The study of heterogeneous systems with the help of EML encounters a number of difficulties with which it was not necessary to deal with the study of liquid metals by traditional methods. One of the main difficulties is the strong evaporation of the metal. This process arises due to two characteristic features of the electromagnetic levitation method: high temperature and a large specific surface of a molten metal drop (Figure 12). Evaporation is particularly active when the liquid metal is held in a deep vacuum. For example, the temperature of the carbon iron melt can reach 2000–2100°С in a few seconds, and its five-minute exposure in vacuum is 10−5–10−6 mm Hg and leads to a decrease in mass by 3–4 times. Such intense evaporation of metal in a vacuum makes it difficult to study liquid metals by electromagnetic levitation with prolonged exposure.

Figure 12.

Top and side views of the same Ø 10 mm liquid iron drop in the multi-coil inductor. The top view is almost a sphere with a disfigured surface, more like a dried apple, but during the shooting on the surface of the sphere, the author observed traces of that “muscle play” under the covers that took place in the volume of the sphere. The side view also contains no evidence of the ideal surface of a metal drop during levitation [7].

To reduce the contribution of evaporation processes during electromagnetic levitation, an inert gas or gas mixtures are used at different pressures, which can be changed from a few mm Hg to several atmospheres. Although metal evaporation proceeds more slowly in this case, metal vapors condense not only on cold surfaces, but also in less heated areas of the reaction vessel, forming condensate flakes. Their appearance makes it difficult to observe the liquid drop and distorts the temperature measurements. In addition, chemical reactions can occur between the gas phase and the metal vapor, which distort the results. Since the temperatures of the liquid metal droplet and the gas phase are different, two processes affect the rate of metal evaporation: natural gas convection and vapor condensation. Both of these processes, together or separately, increase the rate of evaporation with an increase in the temperature gradient in the system. Around the drop of molten metal, a boundary gas layer appears, the thickness of which can vary from 0.06 cm at an ambient temperature of 0 K to 0.32 cm at an ambient temperature equal to the temperature of the melt. If the surface of a molten metal, for example, iron, has a temperature of ~2000 K, then at the boundary of the gas layer, it will be 1650 K at an ambient temperature of 0 K. In this regard, when studying heterogeneous processes using electromagnetic levitation, it is necessary to take into account the possibility of reactions between metal vapors and the gas phase in the boundary gas layer at temperatures different from the parameters of the molten metal.

Intensive evaporation of the metal of a liquid droplet leads to strong dusting of the sight glasses. In those cases when the experiment is conducted in a gas atmosphere, the evaporating metal does not pollute them; however, the condensate formed in the chamber, along with the gas flows rising from the liquid droplet, continuously moves along the reaction chamber. For this reason, the temperature of a liquid droplet is usually measured from the side or from the bottom through special devices installed in the reaction vessel. For example, to measure the temperature of liquid iron under conditions of strong evaporation, you can use a movable tube mounted on bellows and brought almost to the melting inductor on the side. When measuring temperature at the bottom of a melt drop, the pyrometer is sighted through an opening in the turntable. After performing several operations to measure the temperature, a mold is placed under the drop, which is installed in another nest of the table.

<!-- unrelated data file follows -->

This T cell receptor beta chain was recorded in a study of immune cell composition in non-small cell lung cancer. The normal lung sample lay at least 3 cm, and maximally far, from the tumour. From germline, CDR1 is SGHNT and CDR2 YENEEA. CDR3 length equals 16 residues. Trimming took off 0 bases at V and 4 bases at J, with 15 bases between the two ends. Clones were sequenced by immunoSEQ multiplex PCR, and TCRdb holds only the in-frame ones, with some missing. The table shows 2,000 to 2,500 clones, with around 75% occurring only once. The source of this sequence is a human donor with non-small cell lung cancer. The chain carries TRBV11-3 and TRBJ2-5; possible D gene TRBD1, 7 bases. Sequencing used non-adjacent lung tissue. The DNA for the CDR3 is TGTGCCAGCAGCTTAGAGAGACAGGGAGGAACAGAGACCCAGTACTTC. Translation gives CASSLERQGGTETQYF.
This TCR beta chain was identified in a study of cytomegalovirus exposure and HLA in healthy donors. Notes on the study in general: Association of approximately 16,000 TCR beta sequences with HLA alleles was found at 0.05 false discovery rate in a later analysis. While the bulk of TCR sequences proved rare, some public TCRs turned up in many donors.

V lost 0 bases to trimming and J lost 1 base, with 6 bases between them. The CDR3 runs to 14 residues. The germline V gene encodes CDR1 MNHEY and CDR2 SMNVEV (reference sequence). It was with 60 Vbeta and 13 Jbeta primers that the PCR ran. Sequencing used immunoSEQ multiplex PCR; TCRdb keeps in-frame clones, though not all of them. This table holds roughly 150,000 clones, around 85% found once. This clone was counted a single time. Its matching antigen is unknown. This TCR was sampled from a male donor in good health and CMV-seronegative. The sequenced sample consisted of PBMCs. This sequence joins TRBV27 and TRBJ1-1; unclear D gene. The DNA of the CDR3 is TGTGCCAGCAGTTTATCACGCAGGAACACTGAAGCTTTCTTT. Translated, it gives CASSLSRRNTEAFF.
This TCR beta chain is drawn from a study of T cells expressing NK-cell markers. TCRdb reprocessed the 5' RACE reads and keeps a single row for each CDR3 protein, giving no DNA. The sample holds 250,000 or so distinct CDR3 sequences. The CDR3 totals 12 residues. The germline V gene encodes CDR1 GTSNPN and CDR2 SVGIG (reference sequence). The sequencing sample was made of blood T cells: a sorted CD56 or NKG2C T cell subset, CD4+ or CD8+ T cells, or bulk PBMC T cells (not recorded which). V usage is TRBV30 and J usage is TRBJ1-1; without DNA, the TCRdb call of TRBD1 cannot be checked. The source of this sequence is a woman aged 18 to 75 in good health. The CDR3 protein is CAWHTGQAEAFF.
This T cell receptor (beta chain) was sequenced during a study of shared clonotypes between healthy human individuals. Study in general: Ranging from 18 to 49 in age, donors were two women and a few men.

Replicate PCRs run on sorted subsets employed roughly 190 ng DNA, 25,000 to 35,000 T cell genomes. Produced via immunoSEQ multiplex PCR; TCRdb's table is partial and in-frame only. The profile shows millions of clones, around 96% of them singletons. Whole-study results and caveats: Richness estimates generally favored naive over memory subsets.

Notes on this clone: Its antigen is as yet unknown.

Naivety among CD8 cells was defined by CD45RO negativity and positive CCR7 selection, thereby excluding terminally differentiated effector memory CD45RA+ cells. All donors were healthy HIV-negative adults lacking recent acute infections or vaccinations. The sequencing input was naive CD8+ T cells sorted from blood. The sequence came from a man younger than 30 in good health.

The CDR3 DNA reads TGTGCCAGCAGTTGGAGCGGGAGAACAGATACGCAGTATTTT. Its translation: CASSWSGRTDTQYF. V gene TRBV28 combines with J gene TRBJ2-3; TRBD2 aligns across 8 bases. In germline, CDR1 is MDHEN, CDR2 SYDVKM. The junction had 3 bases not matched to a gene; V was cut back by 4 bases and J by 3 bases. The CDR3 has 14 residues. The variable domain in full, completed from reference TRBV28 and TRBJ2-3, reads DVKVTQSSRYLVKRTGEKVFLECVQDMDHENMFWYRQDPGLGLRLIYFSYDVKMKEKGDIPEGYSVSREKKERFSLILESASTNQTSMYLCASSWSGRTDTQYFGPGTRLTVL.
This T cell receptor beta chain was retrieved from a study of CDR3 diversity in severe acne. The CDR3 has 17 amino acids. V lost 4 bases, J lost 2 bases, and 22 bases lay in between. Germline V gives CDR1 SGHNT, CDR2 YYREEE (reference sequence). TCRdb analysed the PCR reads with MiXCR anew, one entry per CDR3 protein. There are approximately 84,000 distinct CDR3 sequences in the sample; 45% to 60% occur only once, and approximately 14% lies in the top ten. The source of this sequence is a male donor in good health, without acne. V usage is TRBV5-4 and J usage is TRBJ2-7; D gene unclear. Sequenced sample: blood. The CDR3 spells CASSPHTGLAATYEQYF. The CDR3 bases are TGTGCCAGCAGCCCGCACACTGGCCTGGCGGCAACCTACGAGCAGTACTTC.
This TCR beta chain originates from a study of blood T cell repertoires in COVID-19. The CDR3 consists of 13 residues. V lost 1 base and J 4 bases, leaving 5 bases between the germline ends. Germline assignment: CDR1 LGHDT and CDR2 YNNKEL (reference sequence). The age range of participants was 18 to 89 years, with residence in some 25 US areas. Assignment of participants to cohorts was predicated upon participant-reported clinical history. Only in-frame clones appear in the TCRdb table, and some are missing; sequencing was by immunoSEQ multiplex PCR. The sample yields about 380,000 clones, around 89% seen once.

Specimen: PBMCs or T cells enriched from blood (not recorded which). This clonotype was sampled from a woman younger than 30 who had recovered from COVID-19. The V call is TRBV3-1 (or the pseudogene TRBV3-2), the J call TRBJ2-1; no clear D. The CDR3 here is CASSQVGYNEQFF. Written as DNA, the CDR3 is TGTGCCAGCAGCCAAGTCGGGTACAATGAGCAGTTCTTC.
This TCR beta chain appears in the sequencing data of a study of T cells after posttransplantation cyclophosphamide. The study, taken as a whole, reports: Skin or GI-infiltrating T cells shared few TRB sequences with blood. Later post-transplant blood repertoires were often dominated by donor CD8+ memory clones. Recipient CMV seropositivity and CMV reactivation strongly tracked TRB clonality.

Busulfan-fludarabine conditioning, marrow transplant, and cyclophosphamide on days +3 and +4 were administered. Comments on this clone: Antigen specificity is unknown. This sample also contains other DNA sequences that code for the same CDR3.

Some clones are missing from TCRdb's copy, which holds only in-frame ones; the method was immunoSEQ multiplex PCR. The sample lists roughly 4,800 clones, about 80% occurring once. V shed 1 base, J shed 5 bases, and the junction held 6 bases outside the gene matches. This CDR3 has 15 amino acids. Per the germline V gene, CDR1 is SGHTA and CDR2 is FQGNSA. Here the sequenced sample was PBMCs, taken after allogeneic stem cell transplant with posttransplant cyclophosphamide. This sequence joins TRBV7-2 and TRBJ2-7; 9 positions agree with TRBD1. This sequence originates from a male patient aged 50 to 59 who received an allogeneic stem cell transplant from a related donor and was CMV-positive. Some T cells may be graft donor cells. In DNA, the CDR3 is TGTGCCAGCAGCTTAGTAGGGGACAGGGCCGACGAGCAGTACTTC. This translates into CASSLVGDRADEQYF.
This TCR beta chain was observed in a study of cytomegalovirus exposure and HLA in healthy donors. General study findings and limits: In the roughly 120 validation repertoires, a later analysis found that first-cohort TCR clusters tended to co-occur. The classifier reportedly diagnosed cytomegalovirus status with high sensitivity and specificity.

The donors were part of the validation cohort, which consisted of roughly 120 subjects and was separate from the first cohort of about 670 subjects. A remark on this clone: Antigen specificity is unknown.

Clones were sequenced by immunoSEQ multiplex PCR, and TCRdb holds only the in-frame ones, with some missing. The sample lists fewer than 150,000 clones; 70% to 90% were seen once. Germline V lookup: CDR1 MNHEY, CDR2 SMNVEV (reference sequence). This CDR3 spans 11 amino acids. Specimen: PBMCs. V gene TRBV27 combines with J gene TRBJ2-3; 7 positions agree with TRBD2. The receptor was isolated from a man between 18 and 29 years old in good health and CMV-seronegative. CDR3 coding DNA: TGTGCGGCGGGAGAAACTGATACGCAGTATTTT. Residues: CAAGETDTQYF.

The microdistribution of temperature over the sample was studied, and the measurement was carried out in the central and peripheral zones of a solid sample heated to premelting temperatures. The difference in temperature measurements of these sections did not exceed 10–12°. Apparently, in the case of molten metal, the temperature difference becomes completely insignificant due to intensive mixing and continuous updating of the surface of the liquid droplet. This eliminates the accumulation of impurities on the surface of the droplet, which could affect the temperature measurement.

The temperature control of liquid metal during levitation can be carried out by optical, radiation and color pyrometers. The use of the first two is allowed in the absence of noticeable smoke or contamination of the sight glasses. The surface of the metal when measuring temperature should be free of oxide or any other film. Color pyrometers are not very sensitive to the appearance of films on glasses; therefore, they are used especially often, although they are difficult to operate. In the case of using a brightness pyrometer, it is necessary to first measure the emissivity of metals in a special setup, since a strong dependence of the emissivity on temperature has been revealed. To determine the temperature dependence of the emissivity of some refractory metals in the solid state, it is desirable to use a model of an absolutely black body. The shape of such samples should be chosen so that the samples had the greatest stability in the inductor and the direction of the hole in an absolutely black body looked vertically upward. The calibration of the pyrometers was carried out on the reference points of pure metals, molten during levitation or in a small ceramic crucible. A drop of metal was slowly melted and then crystallized. To do this, you can take advantage of a change in the gas flow rate or a copper crystallizer cooled by liquid nitrogen, supplied to the drop from above. When it comes into contact with metal, it is possible to observe the crystallization front and make multiple measurements of the melting point. When using pyrometers with automatic recording of the melting and crystallization temperatures, they are fixed with the corresponding areas or bursts (Figure 13) [7]. The use of conventional thermocouples is difficult, since it is difficult to eliminate the influence of a high-frequency electromagnetic field on the junction and, secondly, the volume of the metal is usually not large enough to neglect the errors introduced in the temperature readings when a solid junction is introduced into a liquid metal drop.